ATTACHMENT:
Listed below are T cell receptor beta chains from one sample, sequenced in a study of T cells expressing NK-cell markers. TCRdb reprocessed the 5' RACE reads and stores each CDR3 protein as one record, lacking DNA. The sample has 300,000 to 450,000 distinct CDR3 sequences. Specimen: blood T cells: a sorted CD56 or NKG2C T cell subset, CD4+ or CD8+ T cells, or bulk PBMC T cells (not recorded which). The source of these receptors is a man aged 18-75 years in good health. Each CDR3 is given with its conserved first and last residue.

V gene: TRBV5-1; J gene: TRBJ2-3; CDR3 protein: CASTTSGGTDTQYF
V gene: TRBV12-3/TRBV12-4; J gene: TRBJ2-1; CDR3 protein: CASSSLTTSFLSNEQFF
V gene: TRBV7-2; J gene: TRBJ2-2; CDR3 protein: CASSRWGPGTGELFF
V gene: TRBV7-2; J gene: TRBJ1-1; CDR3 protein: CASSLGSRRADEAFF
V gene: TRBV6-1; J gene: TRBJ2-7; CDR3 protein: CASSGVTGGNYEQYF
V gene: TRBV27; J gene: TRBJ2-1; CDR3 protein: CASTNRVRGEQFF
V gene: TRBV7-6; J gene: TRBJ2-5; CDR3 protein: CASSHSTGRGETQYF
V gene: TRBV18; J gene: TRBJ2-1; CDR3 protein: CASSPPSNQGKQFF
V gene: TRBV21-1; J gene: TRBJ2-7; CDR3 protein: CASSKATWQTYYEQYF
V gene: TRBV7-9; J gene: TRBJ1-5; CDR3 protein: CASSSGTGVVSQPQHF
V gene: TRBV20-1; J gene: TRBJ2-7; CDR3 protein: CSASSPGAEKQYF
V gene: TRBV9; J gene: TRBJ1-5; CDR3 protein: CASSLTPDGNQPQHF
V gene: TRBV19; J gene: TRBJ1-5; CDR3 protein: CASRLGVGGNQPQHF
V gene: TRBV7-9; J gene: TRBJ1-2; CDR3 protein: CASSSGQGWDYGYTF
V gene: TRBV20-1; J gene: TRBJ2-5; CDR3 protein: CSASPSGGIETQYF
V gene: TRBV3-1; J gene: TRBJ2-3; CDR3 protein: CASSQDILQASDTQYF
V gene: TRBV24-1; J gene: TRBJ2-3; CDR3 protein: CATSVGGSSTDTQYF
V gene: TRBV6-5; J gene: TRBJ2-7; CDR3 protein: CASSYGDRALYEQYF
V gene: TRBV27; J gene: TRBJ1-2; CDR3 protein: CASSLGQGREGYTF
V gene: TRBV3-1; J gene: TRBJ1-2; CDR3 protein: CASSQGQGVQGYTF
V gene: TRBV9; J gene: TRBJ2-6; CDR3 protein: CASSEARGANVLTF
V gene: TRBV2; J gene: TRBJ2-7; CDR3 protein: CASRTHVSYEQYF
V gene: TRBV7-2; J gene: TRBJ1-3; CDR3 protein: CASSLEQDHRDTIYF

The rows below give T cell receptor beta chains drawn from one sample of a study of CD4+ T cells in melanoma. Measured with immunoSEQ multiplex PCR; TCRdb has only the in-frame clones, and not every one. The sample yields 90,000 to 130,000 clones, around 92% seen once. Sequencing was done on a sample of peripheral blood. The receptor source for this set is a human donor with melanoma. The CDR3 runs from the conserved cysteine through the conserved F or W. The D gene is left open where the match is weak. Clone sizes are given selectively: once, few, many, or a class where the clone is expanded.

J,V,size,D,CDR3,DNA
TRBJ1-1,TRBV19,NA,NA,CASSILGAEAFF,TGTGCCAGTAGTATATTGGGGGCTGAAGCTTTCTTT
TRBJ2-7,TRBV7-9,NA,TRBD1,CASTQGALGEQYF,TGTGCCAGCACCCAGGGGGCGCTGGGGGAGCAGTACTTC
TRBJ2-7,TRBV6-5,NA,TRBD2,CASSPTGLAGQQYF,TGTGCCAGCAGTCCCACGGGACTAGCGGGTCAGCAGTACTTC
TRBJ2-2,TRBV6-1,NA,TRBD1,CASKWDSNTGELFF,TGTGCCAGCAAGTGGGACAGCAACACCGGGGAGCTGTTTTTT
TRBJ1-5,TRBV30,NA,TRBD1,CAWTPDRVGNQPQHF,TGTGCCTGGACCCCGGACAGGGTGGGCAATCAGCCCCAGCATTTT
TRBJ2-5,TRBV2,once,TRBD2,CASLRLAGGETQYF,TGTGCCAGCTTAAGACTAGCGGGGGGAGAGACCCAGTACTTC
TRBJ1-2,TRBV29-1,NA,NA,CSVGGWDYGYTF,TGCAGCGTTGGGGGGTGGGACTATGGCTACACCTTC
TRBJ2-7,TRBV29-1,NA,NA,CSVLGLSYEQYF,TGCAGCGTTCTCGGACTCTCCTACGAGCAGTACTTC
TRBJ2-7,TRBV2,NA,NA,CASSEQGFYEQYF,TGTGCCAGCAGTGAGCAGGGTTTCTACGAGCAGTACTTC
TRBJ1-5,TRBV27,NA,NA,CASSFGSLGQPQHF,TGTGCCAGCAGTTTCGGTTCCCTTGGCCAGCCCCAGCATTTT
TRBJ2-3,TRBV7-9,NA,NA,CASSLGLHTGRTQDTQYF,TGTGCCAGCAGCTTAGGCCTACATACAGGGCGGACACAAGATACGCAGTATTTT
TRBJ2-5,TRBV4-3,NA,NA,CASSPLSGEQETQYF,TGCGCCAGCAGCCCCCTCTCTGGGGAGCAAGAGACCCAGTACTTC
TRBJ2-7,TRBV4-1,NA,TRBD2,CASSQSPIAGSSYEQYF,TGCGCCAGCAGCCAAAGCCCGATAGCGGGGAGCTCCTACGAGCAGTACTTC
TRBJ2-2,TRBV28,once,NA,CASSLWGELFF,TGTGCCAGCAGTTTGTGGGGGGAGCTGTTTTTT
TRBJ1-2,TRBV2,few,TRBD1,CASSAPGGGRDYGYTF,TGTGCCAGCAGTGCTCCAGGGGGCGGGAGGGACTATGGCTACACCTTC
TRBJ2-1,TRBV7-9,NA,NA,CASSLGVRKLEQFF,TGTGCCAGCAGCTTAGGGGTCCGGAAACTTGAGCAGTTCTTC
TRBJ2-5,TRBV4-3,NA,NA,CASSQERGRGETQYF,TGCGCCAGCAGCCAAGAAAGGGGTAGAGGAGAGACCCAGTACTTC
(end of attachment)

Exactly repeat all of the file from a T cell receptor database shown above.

Listed below are T cell receptor beta chains from one sample, sequenced in a study of T cells expressing NK-cell markers. TCRdb reprocessed the 5' RACE reads and stores each CDR3 protein as one record, lacking DNA. The sample has 300,000 to 450,000 distinct CDR3 sequences. Specimen: blood T cells: a sorted CD56 or NKG2C T cell subset, CD4+ or CD8+ T cells, or bulk PBMC T cells (not recorded which). The source of these receptors is a man aged 18-75 years in good health. Each CDR3 is given with its conserved first and last residue.

V gene: TRBV5-1; J gene: TRBJ2-3; CDR3 protein: CASTTSGGTDTQYF
V gene: TRBV12-3/TRBV12-4; J gene: TRBJ2-1; CDR3 protein: CASSSLTTSFLSNEQFF
V gene: TRBV7-2; J gene: TRBJ2-2; CDR3 protein: CASSRWGPGTGELFF
V gene: TRBV7-2; J gene: TRBJ1-1; CDR3 protein: CASSLGSRRADEAFF
V gene: TRBV6-1; J gene: TRBJ2-7; CDR3 protein: CASSGVTGGNYEQYF
V gene: TRBV27; J gene: TRBJ2-1; CDR3 protein: CASTNRVRGEQFF
V gene: TRBV7-6; J gene: TRBJ2-5; CDR3 protein: CASSHSTGRGETQYF
V gene: TRBV18; J gene: TRBJ2-1; CDR3 protein: CASSPPSNQGKQFF
V gene: TRBV21-1; J gene: TRBJ2-7; CDR3 protein: CASSKATWQTYYEQYF
V gene: TRBV7-9; J gene: TRBJ1-5; CDR3 protein: CASSSGTGVVSQPQHF
V gene: TRBV20-1; J gene: TRBJ2-7; CDR3 protein: CSASSPGAEKQYF
V gene: TRBV9; J gene: TRBJ1-5; CDR3 protein: CASSLTPDGNQPQHF
V gene: TRBV19; J gene: TRBJ1-5; CDR3 protein: CASRLGVGGNQPQHF
V gene: TRBV7-9; J gene: TRBJ1-2; CDR3 protein: CASSSGQGWDYGYTF
V gene: TRBV20-1; J gene: TRBJ2-5; CDR3 protein: CSASPSGGIETQYF
V gene: TRBV3-1; J gene: TRBJ2-3; CDR3 protein: CASSQDILQASDTQYF
V gene: TRBV24-1; J gene: TRBJ2-3; CDR3 protein: CATSVGGSSTDTQYF
V gene: TRBV6-5; J gene: TRBJ2-7; CDR3 protein: CASSYGDRALYEQYF
V gene: TRBV27; J gene: TRBJ1-2; CDR3 protein: CASSLGQGREGYTF
V gene: TRBV3-1; J gene: TRBJ1-2; CDR3 protein: CASSQGQGVQGYTF
V gene: TRBV9; J gene: TRBJ2-6; CDR3 protein: CASSEARGANVLTF
V gene: TRBV2; J gene: TRBJ2-7; CDR3 protein: CASRTHVSYEQYF
V gene: TRBV7-2; J gene: TRBJ1-3; CDR3 protein: CASSLEQDHRDTIYF

The rows below give T cell receptor beta chains drawn from one sample of a study of CD4+ T cells in melanoma. Measured with immunoSEQ multiplex PCR; TCRdb has only the in-frame clones, and not every one. The sample yields 90,000 to 130,000 clones, around 92% seen once. Sequencing was done on a sample of peripheral blood. The receptor source for this set is a human donor with melanoma. The CDR3 runs from the conserved cysteine through the conserved F or W. The D gene is left open where the match is weak. Clone sizes are given selectively: once, few, many, or a class where the clone is expanded.

J,V,size,D,CDR3,DNA
TRBJ1-1,TRBV19,NA,NA,CASSILGAEAFF,TGTGCCAGTAGTATATTGGGGGCTGAAGCTTTCTTT
TRBJ2-7,TRBV7-9,NA,TRBD1,CASTQGALGEQYF,TGTGCCAGCACCCAGGGGGCGCTGGGGGAGCAGTACTTC
TRBJ2-7,TRBV6-5,NA,TRBD2,CASSPTGLAGQQYF,TGTGCCAGCAGTCCCACGGGACTAGCGGGTCAGCAGTACTTC
TRBJ2-2,TRBV6-1,NA,TRBD1,CASKWDSNTGELFF,TGTGCCAGCAAGTGGGACAGCAACACCGGGGAGCTGTTTTTT
TRBJ1-5,TRBV30,NA,TRBD1,CAWTPDRVGNQPQHF,TGTGCCTGGACCCCGGACAGGGTGGGCAATCAGCCCCAGCATTTT
TRBJ2-5,TRBV2,once,TRBD2,CASLRLAGGETQYF,TGTGCCAGCTTAAGACTAGCGGGGGGAGAGACCCAGTACTTC
TRBJ1-2,TRBV29-1,NA,NA,CSVGGWDYGYTF,TGCAGCGTTGGGGGGTGGGACTATGGCTACACCTTC
TRBJ2-7,TRBV29-1,NA,NA,CSVLGLSYEQYF,TGCAGCGTTCTCGGACTCTCCTACGAGCAGTACTTC
TRBJ2-7,TRBV2,NA,NA,CASSEQGFYEQYF,TGTGCCAGCAGTGAGCAGGGTTTCTACGAGCAGTACTTC
TRBJ1-5,TRBV27,NA,NA,CASSFGSLGQPQHF,TGTGCCAGCAGTTTCGGTTCCCTTGGCCAGCCCCAGCATTTT
TRBJ2-3,TRBV7-9,NA,NA,CASSLGLHTGRTQDTQYF,TGTGCCAGCAGCTTAGGCCTACATACAGGGCGGACACAAGATACGCAGTATTTT
TRBJ2-5,TRBV4-3,NA,NA,CASSPLSGEQETQYF,TGCGCCAGCAGCCCCCTCTCTGGGGAGCAAGAGACCCAGTACTTC
TRBJ2-7,TRBV4-1,NA,TRBD2,CASSQSPIAGSSYEQYF,TGCGCCAGCAGCCAAAGCCCGATAGCGGGGAGCTCCTACGAGCAGTACTTC
TRBJ2-2,TRBV28,once,NA,CASSLWGELFF,TGTGCCAGCAGTTTGTGGGGGGAGCTGTTTTTT
TRBJ1-2,TRBV2,few,TRBD1,CASSAPGGGRDYGYTF,TGTGCCAGCAGTGCTCCAGGGGGCGGGAGGGACTATGGCTACACCTTC
TRBJ2-1,TRBV7-9,NA,NA,CASSLGVRKLEQFF,TGTGCCAGCAGCTTAGGGGTCCGGAAACTTGAGCAGTTCTTC
TRBJ2-5,TRBV4-3,NA,NA,CASSQERGRGETQYF,TGCGCCAGCAGCCAAGAAAGGGGTAGAGGAGAGACCCAGTACTTC